A person might interpret my month-long hiatus from blogging as evidence that we've run out of things to do on the dairy farm. Well, I can assure you that is not the case. The days may be getting shorter, but we're cramming as much work into the daylight (and pre-dawn) hours as we possibly can. I'll try to catch you up on a few of the things that have been happening over the last couple of weeks.
|heifers standing at their hayring|
With summer pasture grasses now dormant and unavailable for grazing, our heifers and dry cows are receiving hay bales and mineral blocks in their pastures to supplement their pelleted feed. Competition for forage is much higher around a hay ring than it is in an open pasture, so we've made sure all our heifers are grouped with others their own size. This will help prevent bigger heifers from "hogging" all the hay at the smaller heifers' expense.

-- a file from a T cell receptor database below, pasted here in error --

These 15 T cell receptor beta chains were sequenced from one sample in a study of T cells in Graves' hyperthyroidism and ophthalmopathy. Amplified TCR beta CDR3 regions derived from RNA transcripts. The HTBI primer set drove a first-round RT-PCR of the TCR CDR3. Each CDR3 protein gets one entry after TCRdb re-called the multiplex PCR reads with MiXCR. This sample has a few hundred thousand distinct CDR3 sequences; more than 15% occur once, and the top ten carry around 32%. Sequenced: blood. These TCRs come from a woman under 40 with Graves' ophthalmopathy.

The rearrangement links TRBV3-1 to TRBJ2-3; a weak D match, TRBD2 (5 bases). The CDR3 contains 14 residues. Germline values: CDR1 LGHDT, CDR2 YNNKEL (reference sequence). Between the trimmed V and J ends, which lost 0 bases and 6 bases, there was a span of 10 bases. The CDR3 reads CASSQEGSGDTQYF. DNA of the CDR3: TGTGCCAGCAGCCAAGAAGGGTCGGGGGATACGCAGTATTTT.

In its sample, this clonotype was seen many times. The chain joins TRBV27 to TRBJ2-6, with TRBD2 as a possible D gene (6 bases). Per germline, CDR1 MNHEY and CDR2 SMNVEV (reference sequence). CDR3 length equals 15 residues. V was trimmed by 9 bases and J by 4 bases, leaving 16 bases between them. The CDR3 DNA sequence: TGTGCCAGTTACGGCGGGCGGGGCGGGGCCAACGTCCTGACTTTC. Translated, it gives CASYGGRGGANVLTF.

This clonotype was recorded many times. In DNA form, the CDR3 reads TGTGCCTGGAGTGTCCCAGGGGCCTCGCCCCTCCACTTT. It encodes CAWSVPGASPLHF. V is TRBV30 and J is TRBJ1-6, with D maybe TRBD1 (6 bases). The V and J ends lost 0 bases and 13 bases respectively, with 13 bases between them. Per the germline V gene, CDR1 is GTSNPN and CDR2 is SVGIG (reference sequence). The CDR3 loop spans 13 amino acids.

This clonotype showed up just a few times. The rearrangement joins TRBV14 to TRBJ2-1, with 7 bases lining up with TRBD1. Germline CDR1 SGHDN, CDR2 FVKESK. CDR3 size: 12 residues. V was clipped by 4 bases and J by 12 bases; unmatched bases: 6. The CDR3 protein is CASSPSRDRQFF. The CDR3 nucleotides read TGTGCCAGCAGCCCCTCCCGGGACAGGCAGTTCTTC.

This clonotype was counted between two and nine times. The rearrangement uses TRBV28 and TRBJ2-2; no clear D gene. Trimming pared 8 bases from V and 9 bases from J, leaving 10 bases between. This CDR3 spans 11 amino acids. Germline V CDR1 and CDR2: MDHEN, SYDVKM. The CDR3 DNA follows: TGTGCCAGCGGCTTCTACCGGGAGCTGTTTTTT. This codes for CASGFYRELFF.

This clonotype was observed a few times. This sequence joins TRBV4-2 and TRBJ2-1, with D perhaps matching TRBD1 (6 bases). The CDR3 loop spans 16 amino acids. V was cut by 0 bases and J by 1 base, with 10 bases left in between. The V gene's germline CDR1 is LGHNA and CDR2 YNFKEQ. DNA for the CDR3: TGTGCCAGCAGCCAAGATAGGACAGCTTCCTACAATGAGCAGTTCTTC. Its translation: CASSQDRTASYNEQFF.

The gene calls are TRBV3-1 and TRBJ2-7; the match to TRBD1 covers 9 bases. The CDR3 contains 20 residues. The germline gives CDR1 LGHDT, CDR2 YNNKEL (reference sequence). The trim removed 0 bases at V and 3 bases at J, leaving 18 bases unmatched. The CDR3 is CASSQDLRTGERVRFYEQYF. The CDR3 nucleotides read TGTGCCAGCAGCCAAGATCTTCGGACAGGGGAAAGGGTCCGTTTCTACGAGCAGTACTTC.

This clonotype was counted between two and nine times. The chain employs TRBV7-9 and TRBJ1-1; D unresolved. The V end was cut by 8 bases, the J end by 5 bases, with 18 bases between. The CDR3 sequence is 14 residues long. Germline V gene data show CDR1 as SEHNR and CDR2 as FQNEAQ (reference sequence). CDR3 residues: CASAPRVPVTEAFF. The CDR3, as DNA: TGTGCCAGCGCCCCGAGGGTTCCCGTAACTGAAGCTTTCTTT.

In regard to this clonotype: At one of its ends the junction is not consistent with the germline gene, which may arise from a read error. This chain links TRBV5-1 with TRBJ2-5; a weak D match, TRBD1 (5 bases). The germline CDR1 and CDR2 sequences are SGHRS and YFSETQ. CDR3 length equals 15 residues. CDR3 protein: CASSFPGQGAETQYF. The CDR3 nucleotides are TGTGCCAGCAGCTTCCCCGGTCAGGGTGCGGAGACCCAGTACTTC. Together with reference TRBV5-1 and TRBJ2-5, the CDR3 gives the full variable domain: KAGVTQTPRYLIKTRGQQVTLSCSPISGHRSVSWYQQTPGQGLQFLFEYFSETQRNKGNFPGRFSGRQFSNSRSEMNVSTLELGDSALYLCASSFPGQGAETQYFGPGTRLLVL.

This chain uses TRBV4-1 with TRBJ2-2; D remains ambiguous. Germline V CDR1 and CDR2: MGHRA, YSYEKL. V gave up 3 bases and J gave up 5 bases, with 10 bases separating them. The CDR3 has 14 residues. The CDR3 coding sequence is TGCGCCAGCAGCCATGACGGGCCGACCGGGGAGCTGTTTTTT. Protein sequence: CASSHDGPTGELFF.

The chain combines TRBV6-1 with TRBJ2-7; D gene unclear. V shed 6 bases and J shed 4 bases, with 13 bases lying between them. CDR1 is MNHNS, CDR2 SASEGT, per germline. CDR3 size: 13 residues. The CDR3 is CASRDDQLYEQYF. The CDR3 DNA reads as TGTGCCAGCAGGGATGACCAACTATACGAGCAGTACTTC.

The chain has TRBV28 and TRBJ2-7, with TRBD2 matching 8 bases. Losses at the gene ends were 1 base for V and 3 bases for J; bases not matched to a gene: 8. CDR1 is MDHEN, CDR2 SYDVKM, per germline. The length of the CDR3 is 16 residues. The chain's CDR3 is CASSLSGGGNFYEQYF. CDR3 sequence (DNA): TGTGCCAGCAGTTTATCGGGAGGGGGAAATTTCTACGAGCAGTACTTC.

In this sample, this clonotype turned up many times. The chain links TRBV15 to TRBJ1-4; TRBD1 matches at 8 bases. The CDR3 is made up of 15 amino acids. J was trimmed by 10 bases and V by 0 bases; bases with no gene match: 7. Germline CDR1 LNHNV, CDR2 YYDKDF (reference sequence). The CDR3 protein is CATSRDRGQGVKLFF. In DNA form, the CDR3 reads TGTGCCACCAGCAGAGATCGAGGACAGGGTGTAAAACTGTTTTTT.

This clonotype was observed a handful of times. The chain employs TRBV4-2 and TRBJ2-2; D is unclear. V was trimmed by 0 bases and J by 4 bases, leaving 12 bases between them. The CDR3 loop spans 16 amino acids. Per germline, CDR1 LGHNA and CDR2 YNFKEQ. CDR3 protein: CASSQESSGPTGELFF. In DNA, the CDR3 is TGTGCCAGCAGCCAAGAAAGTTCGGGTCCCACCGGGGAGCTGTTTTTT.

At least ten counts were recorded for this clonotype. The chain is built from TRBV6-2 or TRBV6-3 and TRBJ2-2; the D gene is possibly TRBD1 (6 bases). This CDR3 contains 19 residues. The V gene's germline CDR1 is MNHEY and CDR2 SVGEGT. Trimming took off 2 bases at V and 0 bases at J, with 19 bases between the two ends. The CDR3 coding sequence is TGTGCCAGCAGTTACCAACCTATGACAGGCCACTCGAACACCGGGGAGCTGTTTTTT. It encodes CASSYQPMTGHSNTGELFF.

Our milking herd climbed as high as 194 cows last week, but we've since dried off ten pregnant milkers and sent four low producing cows to the cattle sale. We still have several cows to dry off before the end of the month, and we won't be calving in more than we're drying off until mid-December. As it stands, I expect we'll climb to and surpass 200 cows in milk by the second week of January.
In addition to milking and herd management chores, we've had plenty to keep us busy out in the fields. I spent several days the week before last applying both slurry and N-sol fertilizer to fescue pastures. I've recently planted 50 ares of oats and ryegrass into the milking herd's spring grazing paddocks, and I hope to have an additional 90 acres of cropland planted in ryegrass by the end of next week.
I'll try to do a better job of keeping this blog updated through the winter, but remember to follow my Twitter account (@gilmerdairy) or "like" our farm's facebook page to keep up with the daily happenings on our family farm. As always, thanks for your time and have a "dairy" good day!